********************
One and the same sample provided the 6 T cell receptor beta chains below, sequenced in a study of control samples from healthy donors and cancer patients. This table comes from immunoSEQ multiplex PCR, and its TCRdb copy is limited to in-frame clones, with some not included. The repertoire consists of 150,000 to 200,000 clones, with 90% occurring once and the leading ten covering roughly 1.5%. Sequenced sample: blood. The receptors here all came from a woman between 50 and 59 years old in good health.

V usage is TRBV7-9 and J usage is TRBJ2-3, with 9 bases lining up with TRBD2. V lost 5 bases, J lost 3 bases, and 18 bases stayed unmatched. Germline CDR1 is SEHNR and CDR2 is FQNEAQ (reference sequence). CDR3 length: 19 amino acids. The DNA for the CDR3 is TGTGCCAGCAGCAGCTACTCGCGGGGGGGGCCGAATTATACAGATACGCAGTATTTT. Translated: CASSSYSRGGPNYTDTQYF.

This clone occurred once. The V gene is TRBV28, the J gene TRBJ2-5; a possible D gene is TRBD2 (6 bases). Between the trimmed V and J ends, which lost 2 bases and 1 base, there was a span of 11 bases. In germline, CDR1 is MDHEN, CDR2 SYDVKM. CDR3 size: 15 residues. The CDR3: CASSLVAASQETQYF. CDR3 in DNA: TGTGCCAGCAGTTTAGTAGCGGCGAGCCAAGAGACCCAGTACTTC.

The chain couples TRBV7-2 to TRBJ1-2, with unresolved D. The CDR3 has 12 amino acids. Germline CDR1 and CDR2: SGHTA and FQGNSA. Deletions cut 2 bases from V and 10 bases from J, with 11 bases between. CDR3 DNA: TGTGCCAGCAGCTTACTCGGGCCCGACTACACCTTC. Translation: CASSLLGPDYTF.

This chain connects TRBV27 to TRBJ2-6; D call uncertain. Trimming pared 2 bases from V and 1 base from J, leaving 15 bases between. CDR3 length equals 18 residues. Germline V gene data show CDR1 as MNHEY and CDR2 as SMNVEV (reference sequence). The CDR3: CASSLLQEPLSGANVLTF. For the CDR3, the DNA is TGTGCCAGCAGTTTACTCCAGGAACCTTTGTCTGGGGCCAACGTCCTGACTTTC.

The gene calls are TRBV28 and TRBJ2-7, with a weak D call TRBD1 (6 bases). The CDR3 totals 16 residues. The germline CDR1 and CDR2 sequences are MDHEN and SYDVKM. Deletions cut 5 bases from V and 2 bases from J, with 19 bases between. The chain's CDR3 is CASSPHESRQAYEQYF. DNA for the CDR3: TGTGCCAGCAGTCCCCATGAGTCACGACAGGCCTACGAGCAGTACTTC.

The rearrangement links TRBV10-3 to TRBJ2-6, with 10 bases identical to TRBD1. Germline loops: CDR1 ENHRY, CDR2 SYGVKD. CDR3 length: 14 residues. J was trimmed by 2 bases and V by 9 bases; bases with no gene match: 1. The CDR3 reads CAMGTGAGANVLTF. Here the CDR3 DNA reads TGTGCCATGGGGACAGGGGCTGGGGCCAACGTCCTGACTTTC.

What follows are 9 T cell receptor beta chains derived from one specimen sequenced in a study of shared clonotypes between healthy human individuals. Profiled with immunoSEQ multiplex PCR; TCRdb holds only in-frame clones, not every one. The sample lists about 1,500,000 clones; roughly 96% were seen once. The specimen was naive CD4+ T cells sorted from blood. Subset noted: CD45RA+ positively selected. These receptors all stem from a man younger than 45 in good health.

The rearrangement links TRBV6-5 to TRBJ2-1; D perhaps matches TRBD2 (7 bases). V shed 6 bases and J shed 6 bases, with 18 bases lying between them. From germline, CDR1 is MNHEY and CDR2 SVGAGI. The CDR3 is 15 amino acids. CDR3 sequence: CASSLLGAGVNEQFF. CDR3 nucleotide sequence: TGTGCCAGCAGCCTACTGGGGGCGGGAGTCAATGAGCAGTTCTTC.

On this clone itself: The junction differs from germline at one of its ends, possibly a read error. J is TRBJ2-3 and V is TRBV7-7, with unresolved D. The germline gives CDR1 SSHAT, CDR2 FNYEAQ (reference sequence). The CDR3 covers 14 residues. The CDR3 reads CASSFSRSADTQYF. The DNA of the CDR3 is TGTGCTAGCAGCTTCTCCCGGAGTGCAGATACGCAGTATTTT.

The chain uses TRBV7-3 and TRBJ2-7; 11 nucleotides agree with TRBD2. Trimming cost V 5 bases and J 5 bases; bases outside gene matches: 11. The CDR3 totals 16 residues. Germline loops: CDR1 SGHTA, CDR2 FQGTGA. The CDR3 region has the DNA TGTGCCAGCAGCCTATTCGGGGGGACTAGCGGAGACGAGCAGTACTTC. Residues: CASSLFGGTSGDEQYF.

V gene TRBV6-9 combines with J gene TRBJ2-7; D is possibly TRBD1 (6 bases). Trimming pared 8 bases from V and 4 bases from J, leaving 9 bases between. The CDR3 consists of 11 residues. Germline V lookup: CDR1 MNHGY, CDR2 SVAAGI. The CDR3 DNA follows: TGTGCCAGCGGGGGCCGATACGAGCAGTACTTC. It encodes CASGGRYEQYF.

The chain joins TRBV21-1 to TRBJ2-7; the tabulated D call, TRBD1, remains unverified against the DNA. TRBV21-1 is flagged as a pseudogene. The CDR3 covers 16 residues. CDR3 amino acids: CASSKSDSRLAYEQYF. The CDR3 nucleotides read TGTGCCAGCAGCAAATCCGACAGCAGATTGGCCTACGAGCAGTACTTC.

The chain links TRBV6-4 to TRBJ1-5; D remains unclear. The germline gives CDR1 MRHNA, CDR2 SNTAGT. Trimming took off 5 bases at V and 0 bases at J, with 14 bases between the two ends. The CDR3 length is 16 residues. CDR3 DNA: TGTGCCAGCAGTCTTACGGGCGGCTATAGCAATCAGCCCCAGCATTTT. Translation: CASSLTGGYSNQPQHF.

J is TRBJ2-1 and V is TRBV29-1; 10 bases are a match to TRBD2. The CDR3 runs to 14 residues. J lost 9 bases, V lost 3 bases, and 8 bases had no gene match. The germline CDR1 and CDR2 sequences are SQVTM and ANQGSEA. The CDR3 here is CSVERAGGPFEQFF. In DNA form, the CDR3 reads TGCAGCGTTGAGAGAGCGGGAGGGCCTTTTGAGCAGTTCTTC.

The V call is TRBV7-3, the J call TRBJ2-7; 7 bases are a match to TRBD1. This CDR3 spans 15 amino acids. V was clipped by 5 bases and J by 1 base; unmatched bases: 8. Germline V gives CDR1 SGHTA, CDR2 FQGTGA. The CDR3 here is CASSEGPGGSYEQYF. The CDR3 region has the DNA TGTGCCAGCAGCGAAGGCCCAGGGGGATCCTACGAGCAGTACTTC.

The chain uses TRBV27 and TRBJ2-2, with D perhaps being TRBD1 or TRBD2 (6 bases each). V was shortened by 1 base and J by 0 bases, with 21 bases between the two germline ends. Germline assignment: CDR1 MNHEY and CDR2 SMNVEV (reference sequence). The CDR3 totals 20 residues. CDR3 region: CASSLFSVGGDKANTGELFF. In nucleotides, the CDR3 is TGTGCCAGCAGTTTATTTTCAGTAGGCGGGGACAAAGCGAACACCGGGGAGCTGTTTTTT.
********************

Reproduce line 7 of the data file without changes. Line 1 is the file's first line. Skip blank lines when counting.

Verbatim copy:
The rearrangement links TRBV10-3 to TRBJ2-6, with 10 bases identical to TRBD1. Germline loops: CDR1 ENHRY, CDR2 SYGVKD. CDR3 length: 14 residues. J was trimmed by 2 bases and V by 9 bases; bases with no gene match: 1. The CDR3 reads CAMGTGAGANVLTF. Here the CDR3 DNA reads TGTGCCATGGGGACAGGGGCTGGGGCCAACGTCCTGACTTTC.